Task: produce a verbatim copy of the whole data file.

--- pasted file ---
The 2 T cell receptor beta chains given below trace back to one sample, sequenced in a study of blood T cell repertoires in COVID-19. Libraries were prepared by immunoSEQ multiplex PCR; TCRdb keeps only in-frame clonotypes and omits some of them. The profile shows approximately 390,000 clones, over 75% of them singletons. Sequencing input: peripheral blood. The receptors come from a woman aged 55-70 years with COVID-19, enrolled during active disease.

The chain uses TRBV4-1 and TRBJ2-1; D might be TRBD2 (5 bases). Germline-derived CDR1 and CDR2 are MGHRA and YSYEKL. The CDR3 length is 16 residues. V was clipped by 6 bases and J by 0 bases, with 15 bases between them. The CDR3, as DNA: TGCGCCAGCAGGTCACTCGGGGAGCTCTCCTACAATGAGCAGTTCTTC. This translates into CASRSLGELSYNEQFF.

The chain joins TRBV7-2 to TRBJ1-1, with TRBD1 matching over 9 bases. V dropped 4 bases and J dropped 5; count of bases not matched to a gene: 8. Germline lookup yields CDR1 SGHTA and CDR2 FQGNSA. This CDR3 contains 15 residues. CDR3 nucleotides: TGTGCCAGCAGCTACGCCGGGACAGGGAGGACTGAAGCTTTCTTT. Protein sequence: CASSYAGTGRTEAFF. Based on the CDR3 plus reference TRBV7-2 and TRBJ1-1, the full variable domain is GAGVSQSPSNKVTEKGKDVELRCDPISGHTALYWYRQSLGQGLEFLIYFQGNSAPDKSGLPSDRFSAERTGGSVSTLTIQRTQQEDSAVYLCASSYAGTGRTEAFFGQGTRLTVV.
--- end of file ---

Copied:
The 2 T cell receptor beta chains given below trace back to one sample, sequenced in a study of blood T cell repertoires in COVID-19. Libraries were prepared by immunoSEQ multiplex PCR; TCRdb keeps only in-frame clonotypes and omits some of them. The profile shows approximately 390,000 clones, over 75% of them singletons. Sequencing input: peripheral blood. The receptors come from a woman aged 55-70 years with COVID-19, enrolled during active disease.

The chain uses TRBV4-1 and TRBJ2-1; D might be TRBD2 (5 bases). Germline-derived CDR1 and CDR2 are MGHRA and YSYEKL. The CDR3 length is 16 residues. V was clipped by 6 bases and J by 0 bases, with 15 bases between them. The CDR3, as DNA: TGCGCCAGCAGGTCACTCGGGGAGCTCTCCTACAATGAGCAGTTCTTC. This translates into CASRSLGELSYNEQFF.

The chain joins TRBV7-2 to TRBJ1-1, with TRBD1 matching over 9 bases. V dropped 4 bases and J dropped 5; count of bases not matched to a gene: 8. Germline lookup yields CDR1 SGHTA and CDR2 FQGNSA. This CDR3 contains 15 residues. CDR3 nucleotides: TGTGCCAGCAGCTACGCCGGGACAGGGAGGACTGAAGCTTTCTTT. Protein sequence: CASSYAGTGRTEAFF. Based on the CDR3 plus reference TRBV7-2 and TRBJ1-1, the full variable domain is GAGVSQSPSNKVTEKGKDVELRCDPISGHTALYWYRQSLGQGLEFLIYFQGNSAPDKSGLPSDRFSAERTGGSVSTLTIQRTQQEDSAVYLCASSYAGTGRTEAFFGQGTRLTVV.